Economic Sociology covers a large amount of gray area between the disciplines of economics and sociology (Swedberg 1990). This gray area is being explored by "economic sociologists" from both disciplines. Unfortunately, communication between the economists and sociologists concerning their exploration has not been substantial (Baron and Hannan 1994; Davern and Eitzen 1995). This paper is an attempt to communicate the utility of a sociological approach to economic sociology.
Recent sociological work in the field of economic sociology has emphasized the importance of a social network approach for understanding socioeconomic behavior. The network metaphor in economic sociology emerged from the structuralist tradition(1), and it is presently manifested in a wide variety of sociological concepts. For example, in the study of formal organizations and job mobility Ronald Burr (1992) has used the concept of "structural holes," in the study of labor markets Nan Lin (1982; 1990) has used the concept of "social resources," and Endre Sik (1994a; b) has used the concept of "network capital" to explain the macroeconomic changes associated with the transition in Eastern Europe from state socialism to an economic system that is more reliant on market mechanisms. Other popular concepts that make use of the social network metaphor include "interlocking directorships" (Useem 1984; Zeitlin 1974), "social capital" (Coleman 1988), the "informal economy" (Lomnitz 1988; 1977), "embeddedness" (Granovetter 1985), and the "strength of weak ties" (Granovetter 1973). All of these sociological terms share a social network component, and together this group of wide ranging theoretical abstractions provide sociologists with powerful tools for analyzing the economy (Baron and Hannan 1994).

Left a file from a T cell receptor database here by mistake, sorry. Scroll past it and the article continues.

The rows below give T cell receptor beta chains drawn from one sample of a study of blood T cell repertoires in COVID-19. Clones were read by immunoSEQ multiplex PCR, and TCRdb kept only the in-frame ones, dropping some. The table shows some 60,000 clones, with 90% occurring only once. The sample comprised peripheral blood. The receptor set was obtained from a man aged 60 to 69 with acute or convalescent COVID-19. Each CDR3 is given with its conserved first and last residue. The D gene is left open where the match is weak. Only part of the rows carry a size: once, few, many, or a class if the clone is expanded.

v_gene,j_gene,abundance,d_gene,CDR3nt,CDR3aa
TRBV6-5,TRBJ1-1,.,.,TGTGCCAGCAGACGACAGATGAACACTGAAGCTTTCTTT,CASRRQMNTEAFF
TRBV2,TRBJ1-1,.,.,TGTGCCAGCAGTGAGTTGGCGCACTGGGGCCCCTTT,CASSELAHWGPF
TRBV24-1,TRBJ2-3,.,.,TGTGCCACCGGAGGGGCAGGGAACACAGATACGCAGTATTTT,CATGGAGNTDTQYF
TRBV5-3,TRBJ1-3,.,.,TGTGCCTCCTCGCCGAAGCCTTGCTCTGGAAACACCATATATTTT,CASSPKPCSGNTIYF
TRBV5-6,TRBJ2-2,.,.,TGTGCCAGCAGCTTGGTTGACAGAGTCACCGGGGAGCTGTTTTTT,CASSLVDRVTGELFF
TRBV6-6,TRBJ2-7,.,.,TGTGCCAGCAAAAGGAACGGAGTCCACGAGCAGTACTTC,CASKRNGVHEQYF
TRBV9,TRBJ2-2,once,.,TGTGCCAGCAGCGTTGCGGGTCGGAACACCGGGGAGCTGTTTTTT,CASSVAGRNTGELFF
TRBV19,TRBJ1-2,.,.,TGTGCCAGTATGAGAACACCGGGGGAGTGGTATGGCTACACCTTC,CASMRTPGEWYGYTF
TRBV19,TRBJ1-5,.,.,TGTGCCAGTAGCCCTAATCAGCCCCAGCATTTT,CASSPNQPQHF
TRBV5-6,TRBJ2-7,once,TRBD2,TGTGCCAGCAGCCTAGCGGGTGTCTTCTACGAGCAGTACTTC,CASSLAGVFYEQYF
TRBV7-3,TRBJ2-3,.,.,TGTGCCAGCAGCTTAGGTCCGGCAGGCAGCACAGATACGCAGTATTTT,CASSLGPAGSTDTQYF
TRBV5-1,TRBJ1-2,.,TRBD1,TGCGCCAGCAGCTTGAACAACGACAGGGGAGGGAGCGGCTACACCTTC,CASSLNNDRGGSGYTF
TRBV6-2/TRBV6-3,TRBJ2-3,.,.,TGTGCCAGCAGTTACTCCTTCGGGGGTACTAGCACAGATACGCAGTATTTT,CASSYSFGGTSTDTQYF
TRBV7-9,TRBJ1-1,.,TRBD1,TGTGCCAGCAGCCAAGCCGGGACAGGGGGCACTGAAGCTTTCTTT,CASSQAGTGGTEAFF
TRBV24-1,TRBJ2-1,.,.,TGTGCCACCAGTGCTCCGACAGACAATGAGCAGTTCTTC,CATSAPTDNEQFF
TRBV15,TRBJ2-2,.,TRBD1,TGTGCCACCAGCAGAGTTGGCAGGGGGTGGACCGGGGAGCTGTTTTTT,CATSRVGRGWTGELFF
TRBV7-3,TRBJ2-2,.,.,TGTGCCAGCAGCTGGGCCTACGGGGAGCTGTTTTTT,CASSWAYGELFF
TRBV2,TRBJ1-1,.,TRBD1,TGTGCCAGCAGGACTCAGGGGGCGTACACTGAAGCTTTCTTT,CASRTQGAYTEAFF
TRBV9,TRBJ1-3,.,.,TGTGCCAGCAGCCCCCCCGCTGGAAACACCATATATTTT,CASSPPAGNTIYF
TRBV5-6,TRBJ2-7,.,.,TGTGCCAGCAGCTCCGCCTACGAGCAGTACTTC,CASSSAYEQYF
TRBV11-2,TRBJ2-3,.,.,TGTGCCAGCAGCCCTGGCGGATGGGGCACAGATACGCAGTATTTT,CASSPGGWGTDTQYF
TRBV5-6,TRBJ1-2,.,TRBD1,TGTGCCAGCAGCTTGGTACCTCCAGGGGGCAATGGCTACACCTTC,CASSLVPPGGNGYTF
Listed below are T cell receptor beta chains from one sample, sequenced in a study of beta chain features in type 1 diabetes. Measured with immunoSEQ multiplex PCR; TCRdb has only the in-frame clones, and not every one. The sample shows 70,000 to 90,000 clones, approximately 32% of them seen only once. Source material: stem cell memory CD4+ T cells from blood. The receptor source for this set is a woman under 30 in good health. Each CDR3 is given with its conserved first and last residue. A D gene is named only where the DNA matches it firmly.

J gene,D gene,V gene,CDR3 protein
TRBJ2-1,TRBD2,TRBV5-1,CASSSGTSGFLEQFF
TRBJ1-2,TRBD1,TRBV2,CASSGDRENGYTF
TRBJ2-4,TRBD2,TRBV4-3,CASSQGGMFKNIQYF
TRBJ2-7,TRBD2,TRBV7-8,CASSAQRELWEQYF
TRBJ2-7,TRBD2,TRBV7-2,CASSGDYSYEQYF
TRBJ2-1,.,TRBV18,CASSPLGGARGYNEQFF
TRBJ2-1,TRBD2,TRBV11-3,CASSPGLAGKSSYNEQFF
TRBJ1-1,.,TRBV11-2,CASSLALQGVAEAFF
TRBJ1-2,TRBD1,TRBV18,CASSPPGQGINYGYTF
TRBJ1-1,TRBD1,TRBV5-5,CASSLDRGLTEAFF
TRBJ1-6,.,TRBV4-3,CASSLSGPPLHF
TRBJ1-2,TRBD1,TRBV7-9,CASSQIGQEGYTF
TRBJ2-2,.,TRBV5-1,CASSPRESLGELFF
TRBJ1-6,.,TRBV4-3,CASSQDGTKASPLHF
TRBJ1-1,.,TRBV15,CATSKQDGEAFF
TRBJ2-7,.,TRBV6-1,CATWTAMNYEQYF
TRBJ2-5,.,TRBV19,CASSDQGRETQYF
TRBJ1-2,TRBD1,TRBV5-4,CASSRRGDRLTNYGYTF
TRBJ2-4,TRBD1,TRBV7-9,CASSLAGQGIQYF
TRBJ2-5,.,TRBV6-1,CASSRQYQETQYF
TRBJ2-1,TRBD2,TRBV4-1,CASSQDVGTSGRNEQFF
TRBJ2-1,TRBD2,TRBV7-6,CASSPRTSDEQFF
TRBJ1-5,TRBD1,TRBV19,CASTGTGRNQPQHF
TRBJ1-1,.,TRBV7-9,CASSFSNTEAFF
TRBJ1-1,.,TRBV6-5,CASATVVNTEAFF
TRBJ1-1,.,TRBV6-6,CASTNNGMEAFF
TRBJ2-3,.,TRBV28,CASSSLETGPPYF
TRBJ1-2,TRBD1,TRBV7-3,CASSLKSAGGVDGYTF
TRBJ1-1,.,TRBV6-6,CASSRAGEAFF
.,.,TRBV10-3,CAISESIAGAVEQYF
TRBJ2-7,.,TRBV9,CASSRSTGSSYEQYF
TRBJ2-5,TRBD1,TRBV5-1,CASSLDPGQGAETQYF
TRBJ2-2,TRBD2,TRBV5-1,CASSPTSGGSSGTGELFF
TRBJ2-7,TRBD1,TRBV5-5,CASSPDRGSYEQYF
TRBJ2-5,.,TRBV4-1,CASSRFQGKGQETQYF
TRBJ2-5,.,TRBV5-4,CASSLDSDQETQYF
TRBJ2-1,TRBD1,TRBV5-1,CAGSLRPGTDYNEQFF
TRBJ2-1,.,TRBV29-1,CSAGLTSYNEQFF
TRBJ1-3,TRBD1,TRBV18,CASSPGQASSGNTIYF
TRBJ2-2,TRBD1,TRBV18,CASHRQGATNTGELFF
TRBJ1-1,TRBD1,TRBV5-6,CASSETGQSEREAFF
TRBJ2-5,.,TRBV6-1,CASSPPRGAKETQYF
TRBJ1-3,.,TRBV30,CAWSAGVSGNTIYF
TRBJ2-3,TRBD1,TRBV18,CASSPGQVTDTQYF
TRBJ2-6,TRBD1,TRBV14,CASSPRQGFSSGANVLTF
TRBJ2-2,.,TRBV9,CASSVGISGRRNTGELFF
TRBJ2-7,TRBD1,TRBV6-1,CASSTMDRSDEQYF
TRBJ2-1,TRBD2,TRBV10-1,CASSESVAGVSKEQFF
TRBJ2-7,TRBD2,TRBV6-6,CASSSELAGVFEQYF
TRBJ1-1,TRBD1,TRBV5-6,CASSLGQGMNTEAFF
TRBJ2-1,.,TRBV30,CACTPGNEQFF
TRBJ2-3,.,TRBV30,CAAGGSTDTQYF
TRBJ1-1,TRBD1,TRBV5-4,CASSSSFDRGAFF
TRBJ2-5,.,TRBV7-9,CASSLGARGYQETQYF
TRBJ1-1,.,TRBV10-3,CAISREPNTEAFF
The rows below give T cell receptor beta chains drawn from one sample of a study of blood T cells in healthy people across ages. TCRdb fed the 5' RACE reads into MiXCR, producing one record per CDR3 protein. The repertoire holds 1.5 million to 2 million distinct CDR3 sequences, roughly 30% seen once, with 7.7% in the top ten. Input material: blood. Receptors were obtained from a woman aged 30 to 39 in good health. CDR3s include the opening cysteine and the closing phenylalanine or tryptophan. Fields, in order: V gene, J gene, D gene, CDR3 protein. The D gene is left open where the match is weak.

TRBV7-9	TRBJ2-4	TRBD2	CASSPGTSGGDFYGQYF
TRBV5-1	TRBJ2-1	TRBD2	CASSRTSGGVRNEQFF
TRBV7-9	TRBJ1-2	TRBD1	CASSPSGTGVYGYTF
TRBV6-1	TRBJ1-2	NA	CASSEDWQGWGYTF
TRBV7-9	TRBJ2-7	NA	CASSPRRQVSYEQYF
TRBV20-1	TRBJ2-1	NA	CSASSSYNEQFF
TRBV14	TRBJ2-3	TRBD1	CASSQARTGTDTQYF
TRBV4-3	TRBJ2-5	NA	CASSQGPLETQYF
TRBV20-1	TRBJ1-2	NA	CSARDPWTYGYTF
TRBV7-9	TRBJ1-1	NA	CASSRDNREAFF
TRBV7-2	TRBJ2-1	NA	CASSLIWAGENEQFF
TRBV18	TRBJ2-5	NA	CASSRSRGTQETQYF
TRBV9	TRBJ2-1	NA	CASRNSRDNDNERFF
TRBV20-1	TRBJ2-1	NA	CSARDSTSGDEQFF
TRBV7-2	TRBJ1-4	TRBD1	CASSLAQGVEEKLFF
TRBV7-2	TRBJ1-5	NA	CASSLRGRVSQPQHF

Network-based concepts, while influential in particular subject areas (such as the study of formal organizations or labor markets), are not properly integrated into a theory that bridges the varying areas of specialization (Emirbayer and Goodwin 1994). Therefore, the first goal of this paper is to develop four basic categories that form a foundation for social networks by synthesizing the theoretical content of the concepts that use the network metaphor. These four categories will be used to navigate through the existing literature and to demonstrate the utility of social networks for studying socioeconomic phenomena. This will be done in two parts. First the research that has already been done in the field of economic sociology will be summarized and second, new areas for the application of social networks in the study of socioeconomic phenomenon will be discussed.
Four Categories for Social Networks
The fundamental components of a network are nodes and connections. In order to develop a network metaphor, sociology has replaced the nodes with actors and the connections with social ties or bonds. Thus, a social network consists of a series of direct and indirect ties from one actor to a collection of others, whether the central actor is an individual person or an aggregation of individuals (e.g., a formal organization). A network tie is defined as a relation or social bond between two interacting actors.